Jump to content

offsetting cost of tools


Recommended Posts

I have a property which is rented out, although there is no immediate need for work to be done on the house, it's only a matter of time. Are there any cost limits & justifications needed to purchase tools for use on a property? Do they have to be used exclusively on that property? or would they be mine to use on any & all? Are there any limits on selling them should the need arrise? The tools I'm looking at buying arent cheep but should do the job for sometime, at around 600gbp they out weigh most 'odd jobs' if I was to get a contractor in to do them. If I intend to offset them, do I just need a normal reciept or does it need to include property details?

Any info & advice appreciated.


Link to comment
Share on other sites

As far as I am aware you cannot off-set the purchase of 'tools' against your rental income on your rented property.

If you have any doubts or need firm advice then a quick phone call to the IR and Customs help desk will assist you.


Link to comment
Share on other sites


To The letter of the law no you cant claim them ! but there are always creative accounting ways to get them in there some where! Think out of the box.

Most repairs / wear and tear can be claimed at 10 % of property income automatically wether you have done any work or not and over the years you will almost certainly find that this will give you extra "profit " not "loss"

Plym ??!!

will almost certainly give her advice shortly !


Link to comment
Share on other sites

Hi all

I have edited this post as I seem to have had a bit of a mad moment yesterday and not really explained my reasoning behind my answer - and so I believe this needs further clarification

You cannot claim Capital Allowances on Plant and Machinery supplied with the property, so furniture, garden equipment etc.

However, you can claim Capital Allowances for equipment used in the rental business (ladders, tools etc) - however this is subject to private use restrictions - and in the case of rental property it is likely that the business useage of the equipment is extremely limited! Ordinarily landlords do not bother to claim capital allowances as the allowance and tax saving isn't worth the time and effort in calculating the business element of the capital allowance.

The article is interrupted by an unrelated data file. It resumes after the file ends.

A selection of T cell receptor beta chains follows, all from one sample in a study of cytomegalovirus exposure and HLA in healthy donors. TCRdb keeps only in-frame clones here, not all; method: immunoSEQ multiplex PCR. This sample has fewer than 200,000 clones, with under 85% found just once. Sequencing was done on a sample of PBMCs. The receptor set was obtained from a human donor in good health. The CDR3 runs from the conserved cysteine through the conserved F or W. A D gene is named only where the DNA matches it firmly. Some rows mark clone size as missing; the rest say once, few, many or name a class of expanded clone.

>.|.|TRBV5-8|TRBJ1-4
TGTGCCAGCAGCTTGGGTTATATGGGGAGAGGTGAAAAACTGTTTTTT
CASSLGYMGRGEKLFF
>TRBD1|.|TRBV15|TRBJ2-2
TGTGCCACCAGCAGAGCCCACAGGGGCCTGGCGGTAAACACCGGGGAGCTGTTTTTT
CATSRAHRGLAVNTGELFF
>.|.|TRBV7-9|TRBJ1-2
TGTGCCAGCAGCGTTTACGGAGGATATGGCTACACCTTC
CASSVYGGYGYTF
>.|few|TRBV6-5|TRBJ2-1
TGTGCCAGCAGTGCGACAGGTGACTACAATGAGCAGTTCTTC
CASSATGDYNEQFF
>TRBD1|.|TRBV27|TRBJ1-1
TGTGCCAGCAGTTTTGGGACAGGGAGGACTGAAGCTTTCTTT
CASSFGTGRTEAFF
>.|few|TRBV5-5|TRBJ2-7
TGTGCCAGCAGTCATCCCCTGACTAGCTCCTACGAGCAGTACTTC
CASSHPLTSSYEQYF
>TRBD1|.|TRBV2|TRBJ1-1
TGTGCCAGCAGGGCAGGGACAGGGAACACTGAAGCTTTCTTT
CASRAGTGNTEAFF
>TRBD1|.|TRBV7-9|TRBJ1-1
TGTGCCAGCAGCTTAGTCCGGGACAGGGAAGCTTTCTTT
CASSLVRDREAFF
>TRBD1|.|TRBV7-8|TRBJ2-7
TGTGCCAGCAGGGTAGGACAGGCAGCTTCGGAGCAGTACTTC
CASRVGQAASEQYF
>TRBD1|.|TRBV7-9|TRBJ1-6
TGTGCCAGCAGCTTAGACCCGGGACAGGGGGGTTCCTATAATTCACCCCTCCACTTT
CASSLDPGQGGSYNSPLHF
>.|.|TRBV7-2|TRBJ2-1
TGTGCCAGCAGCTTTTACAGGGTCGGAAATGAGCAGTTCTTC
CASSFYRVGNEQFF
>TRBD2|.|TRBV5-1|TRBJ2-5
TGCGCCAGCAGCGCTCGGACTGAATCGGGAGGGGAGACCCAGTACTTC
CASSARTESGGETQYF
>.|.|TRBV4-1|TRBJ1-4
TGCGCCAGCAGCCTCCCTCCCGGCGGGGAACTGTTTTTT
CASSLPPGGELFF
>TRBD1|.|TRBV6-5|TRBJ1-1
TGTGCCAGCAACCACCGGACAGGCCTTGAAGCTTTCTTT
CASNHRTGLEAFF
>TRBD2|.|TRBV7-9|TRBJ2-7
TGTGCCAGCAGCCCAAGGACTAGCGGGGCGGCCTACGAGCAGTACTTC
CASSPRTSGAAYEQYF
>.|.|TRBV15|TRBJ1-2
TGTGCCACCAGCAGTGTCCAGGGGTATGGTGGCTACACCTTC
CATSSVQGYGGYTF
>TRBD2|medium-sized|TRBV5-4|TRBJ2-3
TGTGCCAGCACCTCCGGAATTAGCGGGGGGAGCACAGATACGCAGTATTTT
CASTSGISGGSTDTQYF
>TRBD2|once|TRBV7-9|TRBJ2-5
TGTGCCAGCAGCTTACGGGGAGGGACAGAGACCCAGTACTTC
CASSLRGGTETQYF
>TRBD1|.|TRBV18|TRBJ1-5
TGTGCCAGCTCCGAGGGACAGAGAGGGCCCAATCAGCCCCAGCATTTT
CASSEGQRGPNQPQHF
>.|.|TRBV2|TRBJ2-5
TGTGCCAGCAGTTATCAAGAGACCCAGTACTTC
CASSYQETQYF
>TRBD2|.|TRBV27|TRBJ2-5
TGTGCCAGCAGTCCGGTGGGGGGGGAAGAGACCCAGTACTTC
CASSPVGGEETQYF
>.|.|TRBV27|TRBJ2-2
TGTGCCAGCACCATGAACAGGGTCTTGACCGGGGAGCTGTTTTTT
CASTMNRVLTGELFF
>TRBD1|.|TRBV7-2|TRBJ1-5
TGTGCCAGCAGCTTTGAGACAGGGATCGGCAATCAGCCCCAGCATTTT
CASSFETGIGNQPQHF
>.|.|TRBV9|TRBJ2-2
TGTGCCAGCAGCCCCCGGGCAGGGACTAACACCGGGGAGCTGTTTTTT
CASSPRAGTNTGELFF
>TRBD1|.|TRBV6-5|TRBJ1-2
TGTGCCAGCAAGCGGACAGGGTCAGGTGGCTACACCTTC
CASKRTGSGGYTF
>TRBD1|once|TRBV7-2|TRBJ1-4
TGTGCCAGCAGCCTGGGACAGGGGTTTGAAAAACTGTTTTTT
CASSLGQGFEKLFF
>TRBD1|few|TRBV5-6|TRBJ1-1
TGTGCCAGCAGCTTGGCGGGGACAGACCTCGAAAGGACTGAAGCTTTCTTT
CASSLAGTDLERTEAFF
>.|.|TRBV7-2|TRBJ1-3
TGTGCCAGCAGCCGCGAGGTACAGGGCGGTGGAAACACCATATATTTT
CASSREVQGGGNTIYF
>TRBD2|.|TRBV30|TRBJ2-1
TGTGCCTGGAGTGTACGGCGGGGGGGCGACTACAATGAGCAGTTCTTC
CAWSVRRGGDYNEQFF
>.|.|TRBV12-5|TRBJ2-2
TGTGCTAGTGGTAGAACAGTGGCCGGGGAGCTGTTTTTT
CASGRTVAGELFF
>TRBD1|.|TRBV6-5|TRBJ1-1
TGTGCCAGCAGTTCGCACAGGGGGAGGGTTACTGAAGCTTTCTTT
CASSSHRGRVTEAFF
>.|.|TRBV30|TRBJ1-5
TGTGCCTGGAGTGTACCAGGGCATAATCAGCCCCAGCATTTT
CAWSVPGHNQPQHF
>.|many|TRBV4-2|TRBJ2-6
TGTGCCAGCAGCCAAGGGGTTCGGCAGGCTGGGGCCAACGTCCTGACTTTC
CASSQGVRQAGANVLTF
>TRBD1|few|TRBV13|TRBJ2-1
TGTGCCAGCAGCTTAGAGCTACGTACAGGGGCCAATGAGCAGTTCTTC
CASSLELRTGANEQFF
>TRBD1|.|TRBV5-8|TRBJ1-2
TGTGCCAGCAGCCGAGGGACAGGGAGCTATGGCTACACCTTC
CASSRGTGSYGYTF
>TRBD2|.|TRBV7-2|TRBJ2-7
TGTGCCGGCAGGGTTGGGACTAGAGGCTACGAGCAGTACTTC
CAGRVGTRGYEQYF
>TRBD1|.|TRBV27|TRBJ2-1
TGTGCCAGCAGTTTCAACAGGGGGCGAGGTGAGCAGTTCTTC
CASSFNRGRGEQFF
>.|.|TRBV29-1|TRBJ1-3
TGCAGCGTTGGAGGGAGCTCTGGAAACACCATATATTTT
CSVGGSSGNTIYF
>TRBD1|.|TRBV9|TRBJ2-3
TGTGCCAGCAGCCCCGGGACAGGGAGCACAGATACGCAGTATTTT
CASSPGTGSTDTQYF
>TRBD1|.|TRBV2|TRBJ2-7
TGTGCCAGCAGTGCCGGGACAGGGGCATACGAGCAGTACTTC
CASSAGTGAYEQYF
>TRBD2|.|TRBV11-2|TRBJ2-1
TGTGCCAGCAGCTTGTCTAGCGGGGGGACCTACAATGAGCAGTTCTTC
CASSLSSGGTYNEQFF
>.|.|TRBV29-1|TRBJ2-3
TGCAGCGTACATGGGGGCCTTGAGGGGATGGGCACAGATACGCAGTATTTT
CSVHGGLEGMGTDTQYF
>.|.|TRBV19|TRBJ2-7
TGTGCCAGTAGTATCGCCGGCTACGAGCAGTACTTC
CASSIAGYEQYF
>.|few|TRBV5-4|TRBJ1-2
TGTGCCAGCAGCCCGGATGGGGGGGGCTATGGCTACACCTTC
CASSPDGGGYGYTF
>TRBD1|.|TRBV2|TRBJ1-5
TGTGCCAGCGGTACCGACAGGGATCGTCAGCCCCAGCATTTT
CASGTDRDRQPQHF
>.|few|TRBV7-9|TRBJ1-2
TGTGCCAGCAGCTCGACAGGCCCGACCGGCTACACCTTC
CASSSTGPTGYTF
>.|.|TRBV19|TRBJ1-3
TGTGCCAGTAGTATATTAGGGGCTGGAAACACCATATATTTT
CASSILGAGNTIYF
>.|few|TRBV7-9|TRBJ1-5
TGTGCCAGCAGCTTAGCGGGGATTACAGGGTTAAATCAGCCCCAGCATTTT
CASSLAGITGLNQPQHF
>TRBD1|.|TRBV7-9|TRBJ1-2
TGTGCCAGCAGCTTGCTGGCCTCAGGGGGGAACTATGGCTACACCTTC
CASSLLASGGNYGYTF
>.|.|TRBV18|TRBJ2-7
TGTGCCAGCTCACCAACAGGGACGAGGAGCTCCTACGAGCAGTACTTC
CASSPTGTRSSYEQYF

For example, if you buy a drill for use in the business for say £100. Each year that drill would attract a Capital Allowance deduction of 25%, so in year one, the Capital Allowance would be £25, and the balance of value to carry forward to the following year would be £75. The second year the allowance would be 25% of £75, being £18.75, and so on and so forth. However of the capital allowance of £25 (or whatever it would be for the year in question), you can only claim a proportion of this against your profits relating to business useage. In reality most tools are used more personally than for a few jobs at a rental property and therefore it is likely that the equipment is used only a small percentage in the rental business, so the claim would probably be quite minimal. So in the case of my example, a capital allowance of £25, at say 50% business use (which could be pushing it!), would mean a deduction of £12.50 from your profits, meaning a tax saving of £5.... for all that computational work!! The tool is written down by the whole £25, not just the business element you claim against your profits.

As most equipment has duality of purpose, each piece of equipment would be subject to a private use adjustment individual to that tool (as one tool is unlikely to be used for exactly the same amount of time in the rental business over the useful life of that equipment as another piece of equipment - usually!), which means that each of those tools would need to be listed separately in individual capital allowance computations, instead of forming part of a 'General Pool', and each capital allowance would then be adjusted accordingly.

Additionally, at the point that that equipment is no longer used in the rental business, it must be removed at it's market value and a Balancing Allowance (if the written down value of the tool is higher than the market value) or Balancing Charge (if the written down value is lower than the market value), adjusted for private use, would increase or reduce the profits accordingly.

Ordinarily I would say 'claim whatever you can!', but in the case of capital allowances on residential accomodation it may well not be worth the effort.

Simon is right, if your property is furnished then wear and tear allowance (calculated as 10% of the total rental profits, less council tax and water rates paid by you = Total x 10% = deduction) will be allowed as a deduction from your rental income.

Additionally repairs (as long as they are not improvements) are also allowable.

In the case of your £600 tool, then a capital allowance in the first year of £150 would be available (apportioned if the rental business did not start until after 6 April), however, if you intend to keep this tool and use it personally then only an element of that £150 can be claimed as a deduction against the rental profit, and once you no longer use it in your rental business, it must be removed at market value and the necessary adjustments to your profits made.

If you would like, I am happy to email you a copy of my Residential Lettings fact sheet which covers the types of expenses you can claim, and has detailed explanation of repairs, wear and tear allowance and mortgage interest - all of which seem to be issues which frequently arise on the forum. If you would like a copy, please email me on sherena.glanton@horwath.co.uk and I would be happy to email a copy to you.

I hope this clarifies the position - I should have detailed this more clearly in the first place.


Sherena Glanton CTA

Link to comment
Share on other sites


This topic is now archived and is closed to further replies.

  • Create New...